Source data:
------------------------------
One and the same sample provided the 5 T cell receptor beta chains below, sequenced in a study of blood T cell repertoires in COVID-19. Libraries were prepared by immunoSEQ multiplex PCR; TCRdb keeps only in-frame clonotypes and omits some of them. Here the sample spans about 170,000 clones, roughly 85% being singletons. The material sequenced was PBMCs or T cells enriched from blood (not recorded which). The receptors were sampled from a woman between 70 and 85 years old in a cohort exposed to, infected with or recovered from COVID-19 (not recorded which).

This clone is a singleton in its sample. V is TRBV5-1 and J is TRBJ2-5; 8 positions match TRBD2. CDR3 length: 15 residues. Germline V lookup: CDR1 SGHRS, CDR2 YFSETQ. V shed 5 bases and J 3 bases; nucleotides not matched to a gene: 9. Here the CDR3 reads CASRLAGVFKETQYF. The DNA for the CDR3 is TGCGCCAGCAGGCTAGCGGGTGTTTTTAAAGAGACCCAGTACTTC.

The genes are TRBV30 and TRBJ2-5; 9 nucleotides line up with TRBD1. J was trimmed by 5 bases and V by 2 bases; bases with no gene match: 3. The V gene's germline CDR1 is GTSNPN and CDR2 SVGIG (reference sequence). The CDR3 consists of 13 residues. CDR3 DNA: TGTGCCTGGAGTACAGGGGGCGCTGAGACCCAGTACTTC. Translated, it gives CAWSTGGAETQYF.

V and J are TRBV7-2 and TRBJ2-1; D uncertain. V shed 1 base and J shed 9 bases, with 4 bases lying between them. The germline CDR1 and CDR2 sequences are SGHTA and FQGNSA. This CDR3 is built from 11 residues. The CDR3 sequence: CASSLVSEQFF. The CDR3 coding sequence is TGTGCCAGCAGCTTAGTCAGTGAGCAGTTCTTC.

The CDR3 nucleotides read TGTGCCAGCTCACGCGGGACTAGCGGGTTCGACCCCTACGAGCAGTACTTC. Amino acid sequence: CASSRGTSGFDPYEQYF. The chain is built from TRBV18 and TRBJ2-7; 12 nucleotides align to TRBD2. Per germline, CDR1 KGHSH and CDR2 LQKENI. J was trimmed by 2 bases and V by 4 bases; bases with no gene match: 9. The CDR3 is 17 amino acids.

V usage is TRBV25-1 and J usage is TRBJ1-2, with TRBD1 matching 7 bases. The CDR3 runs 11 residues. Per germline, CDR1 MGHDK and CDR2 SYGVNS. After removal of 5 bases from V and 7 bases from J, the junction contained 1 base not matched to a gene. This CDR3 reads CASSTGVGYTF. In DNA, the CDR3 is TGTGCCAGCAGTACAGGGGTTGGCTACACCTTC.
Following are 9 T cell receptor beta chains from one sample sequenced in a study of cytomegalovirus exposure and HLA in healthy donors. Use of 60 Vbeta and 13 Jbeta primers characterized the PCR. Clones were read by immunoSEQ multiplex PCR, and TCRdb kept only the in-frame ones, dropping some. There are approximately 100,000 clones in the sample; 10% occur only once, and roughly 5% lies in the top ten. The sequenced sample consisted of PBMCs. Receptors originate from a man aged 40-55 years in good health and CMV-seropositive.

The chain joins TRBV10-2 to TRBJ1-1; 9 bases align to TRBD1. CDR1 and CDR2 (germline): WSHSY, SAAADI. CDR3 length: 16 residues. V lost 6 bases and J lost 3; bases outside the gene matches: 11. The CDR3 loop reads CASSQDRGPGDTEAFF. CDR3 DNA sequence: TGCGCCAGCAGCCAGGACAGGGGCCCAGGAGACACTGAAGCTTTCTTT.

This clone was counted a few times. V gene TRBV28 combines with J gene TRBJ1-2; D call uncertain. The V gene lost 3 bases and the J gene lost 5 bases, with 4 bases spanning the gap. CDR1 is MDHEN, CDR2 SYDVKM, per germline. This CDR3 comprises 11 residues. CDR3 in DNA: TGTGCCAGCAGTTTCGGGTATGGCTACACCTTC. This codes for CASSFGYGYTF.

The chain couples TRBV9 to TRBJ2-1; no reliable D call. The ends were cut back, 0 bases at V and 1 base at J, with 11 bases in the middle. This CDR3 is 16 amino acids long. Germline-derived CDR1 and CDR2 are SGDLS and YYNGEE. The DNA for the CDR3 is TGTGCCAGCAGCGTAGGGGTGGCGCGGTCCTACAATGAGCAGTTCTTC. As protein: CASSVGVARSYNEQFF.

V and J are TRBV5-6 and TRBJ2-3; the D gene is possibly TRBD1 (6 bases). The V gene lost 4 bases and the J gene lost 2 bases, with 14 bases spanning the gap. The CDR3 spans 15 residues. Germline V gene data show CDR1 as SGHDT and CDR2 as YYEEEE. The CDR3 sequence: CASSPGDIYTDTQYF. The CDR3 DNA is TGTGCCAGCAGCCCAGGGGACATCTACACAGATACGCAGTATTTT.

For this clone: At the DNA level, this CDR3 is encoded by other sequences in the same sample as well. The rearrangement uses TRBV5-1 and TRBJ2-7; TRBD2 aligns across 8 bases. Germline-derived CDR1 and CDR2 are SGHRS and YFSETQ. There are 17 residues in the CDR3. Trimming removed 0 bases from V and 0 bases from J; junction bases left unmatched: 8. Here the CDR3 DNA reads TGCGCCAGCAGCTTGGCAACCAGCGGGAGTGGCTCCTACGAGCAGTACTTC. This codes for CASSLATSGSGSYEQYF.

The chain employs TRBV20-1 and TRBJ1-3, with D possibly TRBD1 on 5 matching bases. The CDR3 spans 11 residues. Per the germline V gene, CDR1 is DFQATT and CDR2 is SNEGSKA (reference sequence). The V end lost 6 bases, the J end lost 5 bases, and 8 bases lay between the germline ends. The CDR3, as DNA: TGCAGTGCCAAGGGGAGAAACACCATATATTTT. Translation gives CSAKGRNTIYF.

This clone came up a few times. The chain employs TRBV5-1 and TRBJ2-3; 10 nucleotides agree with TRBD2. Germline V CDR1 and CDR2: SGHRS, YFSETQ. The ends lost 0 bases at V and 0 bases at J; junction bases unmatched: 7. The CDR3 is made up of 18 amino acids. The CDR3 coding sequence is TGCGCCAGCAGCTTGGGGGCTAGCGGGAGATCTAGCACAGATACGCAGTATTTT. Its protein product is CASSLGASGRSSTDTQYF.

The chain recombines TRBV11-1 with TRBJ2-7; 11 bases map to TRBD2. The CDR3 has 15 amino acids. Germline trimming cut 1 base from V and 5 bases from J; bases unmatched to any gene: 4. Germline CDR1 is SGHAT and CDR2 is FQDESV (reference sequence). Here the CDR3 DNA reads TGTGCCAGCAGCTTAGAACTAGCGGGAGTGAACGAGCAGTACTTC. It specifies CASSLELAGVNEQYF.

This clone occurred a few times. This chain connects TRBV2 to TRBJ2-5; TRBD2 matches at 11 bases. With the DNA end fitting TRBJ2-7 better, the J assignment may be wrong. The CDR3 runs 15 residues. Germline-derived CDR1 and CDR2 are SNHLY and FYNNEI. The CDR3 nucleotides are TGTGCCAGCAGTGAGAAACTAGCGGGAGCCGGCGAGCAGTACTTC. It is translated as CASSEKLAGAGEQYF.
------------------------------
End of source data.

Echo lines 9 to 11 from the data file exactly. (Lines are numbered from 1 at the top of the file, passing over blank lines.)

This clone was counted a few times. V gene TRBV28 combines with J gene TRBJ1-2; D call uncertain. The V gene lost 3 bases and the J gene lost 5 bases, with 4 bases spanning the gap. CDR1 is MDHEN, CDR2 SYDVKM, per germline. This CDR3 comprises 11 residues. CDR3 in DNA: TGTGCCAGCAGTTTCGGGTATGGCTACACCTTC. This codes for CASSFGYGYTF.

The chain couples TRBV9 to TRBJ2-1; no reliable D call. The ends were cut back, 0 bases at V and 1 base at J, with 11 bases in the middle. This CDR3 is 16 amino acids long. Germline-derived CDR1 and CDR2 are SGDLS and YYNGEE. The DNA for the CDR3 is TGTGCCAGCAGCGTAGGGGTGGCGCGGTCCTACAATGAGCAGTTCTTC. As protein: CASSVGVARSYNEQFF.

V and J are TRBV5-6 and TRBJ2-3; the D gene is possibly TRBD1 (6 bases). The V gene lost 4 bases and the J gene lost 2 bases, with 14 bases spanning the gap. The CDR3 spans 15 residues. Germline V gene data show CDR1 as SGHDT and CDR2 as YYEEEE. The CDR3 sequence: CASSPGDIYTDTQYF. The CDR3 DNA is TGTGCCAGCAGCCCAGGGGACATCTACACAGATACGCAGTATTTT.